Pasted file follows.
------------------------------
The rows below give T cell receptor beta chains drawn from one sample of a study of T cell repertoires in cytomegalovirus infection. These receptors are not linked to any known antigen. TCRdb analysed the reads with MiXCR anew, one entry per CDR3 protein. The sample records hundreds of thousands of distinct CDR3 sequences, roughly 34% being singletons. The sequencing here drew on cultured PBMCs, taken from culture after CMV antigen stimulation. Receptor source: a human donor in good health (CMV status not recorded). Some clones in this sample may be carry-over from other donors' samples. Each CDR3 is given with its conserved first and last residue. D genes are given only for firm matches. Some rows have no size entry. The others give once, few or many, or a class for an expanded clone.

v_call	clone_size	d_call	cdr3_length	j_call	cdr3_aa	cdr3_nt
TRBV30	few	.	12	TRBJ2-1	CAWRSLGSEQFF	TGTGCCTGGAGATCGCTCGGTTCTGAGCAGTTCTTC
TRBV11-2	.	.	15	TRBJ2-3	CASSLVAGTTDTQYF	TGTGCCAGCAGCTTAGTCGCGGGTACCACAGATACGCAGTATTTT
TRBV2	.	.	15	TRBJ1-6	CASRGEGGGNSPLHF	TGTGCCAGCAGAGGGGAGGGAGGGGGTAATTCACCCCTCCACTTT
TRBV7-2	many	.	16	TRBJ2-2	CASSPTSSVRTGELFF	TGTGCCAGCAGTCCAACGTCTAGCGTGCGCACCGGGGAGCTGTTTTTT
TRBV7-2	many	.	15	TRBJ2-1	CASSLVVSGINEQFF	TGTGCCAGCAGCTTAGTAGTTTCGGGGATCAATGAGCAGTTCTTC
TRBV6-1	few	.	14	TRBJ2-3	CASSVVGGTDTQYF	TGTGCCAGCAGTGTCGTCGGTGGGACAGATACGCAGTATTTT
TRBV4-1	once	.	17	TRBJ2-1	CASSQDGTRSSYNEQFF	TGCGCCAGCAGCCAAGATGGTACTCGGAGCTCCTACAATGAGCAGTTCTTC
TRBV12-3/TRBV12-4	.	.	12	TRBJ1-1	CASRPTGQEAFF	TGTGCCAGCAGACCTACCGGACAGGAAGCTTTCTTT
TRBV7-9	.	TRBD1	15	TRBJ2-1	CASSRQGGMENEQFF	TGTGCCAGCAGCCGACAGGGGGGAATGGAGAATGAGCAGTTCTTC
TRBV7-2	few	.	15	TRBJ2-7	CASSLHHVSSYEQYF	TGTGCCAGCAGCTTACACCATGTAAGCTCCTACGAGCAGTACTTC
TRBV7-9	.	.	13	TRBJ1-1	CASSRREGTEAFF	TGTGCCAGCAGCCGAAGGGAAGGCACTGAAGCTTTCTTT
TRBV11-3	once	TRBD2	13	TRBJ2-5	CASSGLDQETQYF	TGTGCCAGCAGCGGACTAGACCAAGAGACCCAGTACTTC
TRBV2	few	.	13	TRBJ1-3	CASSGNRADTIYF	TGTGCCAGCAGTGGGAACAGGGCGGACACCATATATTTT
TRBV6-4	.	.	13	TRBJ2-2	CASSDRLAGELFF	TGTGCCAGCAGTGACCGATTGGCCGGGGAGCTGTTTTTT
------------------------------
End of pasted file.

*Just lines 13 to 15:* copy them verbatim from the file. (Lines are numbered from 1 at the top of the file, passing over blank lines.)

TRBV7-9	.	.	13	TRBJ1-1	CASSRREGTEAFF	TGTGCCAGCAGCCGAAGGGAAGGCACTGAAGCTTTCTTT
TRBV11-3	once	TRBD2	13	TRBJ2-5	CASSGLDQETQYF	TGTGCCAGCAGCGGACTAGACCAAGAGACCCAGTACTTC
TRBV2	few	.	13	TRBJ1-3	CASSGNRADTIYF	TGTGCCAGCAGTGGGAACAGGGCGGACACCATATATTTT